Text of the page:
Local Company Makes Affordable Microscopes Through 3-D Printing

March 02, 2018 08:09 PM

(ABC 6 News)--Science rooms in schools often times don't have enough microscopes for each student, sometimes it comes down to cost. Imagine if each student could actually take their own microscope home and it doesn't cost the school lots of money.

A local company may turn that into a reality.


An organization with Mayo Clinic called InSciEd Out created its own science curriculum but was using very expensive microscopes in their programs.  

"In order to engage the entire classroom during the program they wanted to have a low-cost microscope option," said Chad Attlesey, Principal Engineer at Area 10 Labs in Rochester.   

That's when InSciEd Out reached out to Attlesey.

"One of the issues is that when you've got an expensive piece of equipment, $5,000 to $6,000 microscope is that kids are afraid to touch it," said Attlesey.

With schools focusing on STEM programs, being afraid is the last thing anyone wants. Instead, Area 10 Labs created a high quality, inexpensive, microscope each student can use.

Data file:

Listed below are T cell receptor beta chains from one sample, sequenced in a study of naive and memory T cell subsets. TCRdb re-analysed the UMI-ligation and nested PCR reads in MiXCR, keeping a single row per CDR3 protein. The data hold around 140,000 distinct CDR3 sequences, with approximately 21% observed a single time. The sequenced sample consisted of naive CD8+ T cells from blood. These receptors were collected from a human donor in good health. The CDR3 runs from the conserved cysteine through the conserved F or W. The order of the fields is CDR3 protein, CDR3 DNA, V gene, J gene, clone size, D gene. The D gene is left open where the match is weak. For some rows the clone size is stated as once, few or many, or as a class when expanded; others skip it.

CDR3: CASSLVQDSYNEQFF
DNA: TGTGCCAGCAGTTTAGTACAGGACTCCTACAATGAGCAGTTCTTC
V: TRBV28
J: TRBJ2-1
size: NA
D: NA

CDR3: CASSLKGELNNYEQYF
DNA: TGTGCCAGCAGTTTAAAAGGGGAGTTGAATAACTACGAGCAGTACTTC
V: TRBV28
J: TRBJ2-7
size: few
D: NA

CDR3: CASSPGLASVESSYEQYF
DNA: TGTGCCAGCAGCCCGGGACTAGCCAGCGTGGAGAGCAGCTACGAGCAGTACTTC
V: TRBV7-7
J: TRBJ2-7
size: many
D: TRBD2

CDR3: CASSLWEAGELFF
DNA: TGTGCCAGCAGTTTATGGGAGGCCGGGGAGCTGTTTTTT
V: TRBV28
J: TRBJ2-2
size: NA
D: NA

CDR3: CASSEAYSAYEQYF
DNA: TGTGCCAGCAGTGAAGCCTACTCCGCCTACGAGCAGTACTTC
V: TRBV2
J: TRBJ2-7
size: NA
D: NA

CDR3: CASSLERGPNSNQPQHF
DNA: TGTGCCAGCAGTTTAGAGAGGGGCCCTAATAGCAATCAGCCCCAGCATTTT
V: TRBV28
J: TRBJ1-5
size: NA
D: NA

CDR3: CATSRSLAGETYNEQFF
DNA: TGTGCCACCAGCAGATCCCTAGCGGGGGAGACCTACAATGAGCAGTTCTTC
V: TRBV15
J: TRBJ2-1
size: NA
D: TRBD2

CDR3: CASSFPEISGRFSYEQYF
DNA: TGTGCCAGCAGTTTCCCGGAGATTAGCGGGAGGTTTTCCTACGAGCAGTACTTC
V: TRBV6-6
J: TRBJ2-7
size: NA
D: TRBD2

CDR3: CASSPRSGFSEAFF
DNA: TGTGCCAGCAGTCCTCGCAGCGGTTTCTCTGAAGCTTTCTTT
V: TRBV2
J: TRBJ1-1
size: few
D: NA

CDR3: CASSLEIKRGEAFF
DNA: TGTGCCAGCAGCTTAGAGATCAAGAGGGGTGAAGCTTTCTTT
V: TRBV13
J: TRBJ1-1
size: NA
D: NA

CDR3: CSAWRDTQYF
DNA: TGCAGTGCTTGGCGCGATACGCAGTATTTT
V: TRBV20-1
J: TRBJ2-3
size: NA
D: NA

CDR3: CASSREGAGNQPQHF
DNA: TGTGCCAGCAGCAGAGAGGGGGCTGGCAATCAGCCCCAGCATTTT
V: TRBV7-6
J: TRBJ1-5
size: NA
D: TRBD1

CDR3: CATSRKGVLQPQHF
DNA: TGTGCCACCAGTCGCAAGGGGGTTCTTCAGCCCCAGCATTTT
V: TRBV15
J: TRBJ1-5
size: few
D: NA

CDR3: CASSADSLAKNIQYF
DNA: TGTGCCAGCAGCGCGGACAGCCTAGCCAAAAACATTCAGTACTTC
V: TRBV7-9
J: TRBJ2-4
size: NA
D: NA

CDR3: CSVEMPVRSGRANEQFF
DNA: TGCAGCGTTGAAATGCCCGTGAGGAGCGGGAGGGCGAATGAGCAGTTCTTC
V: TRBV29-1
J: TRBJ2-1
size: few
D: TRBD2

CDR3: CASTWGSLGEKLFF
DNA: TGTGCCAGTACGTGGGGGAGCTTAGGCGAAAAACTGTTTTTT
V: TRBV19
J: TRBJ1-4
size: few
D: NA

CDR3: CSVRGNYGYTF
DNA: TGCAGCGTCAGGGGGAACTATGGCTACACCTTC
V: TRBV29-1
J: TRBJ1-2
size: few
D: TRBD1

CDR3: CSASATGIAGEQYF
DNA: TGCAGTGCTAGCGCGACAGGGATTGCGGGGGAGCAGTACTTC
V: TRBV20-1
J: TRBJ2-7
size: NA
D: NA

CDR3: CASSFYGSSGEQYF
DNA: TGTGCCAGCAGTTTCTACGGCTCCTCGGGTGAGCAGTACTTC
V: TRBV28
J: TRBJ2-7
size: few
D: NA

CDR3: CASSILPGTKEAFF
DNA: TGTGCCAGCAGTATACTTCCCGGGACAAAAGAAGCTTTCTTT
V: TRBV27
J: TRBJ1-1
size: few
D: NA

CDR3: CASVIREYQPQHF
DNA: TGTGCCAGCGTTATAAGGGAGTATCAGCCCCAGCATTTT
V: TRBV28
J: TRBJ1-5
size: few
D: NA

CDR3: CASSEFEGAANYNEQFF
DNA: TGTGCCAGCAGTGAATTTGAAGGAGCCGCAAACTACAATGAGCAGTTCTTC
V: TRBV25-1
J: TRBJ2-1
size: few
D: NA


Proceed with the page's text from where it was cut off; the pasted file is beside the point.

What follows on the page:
“Created something that was manufacturable and decided to put the whole thing into a lunchbox size case, so that the kids could not only have the classroom experience, but they can also take it home," said Attlesey.

A Pine Island company called Progressive Tool & Manufacturing built the plastic parts using a 3D printer.

"We were able to work with him and build the tooling. I think it's a really good idea and I think they turned out very well," said Steven Stark with Progressive Tool & Manufacturing.

The eight-piece portable microscope can be put together in about a minute.

"Anywhere from the ballpark of $250 a unit to $100 a unit is our goal. Right now something equivalent to this a school would purchase for about $2,500," said AJ Montpetit, experience designer with Area 10 Labs.

"250 microscopes are out in the field right now in the hands of students here in the United States, but also in India and Ghana"

The next step is to figure out how to mass produce the microscopes.

Since the microscope doesn’t have a viewfinder, it connects to Wi-Fi. You can then see the images on a phone, tablet, or laptop.


Marissa Collins

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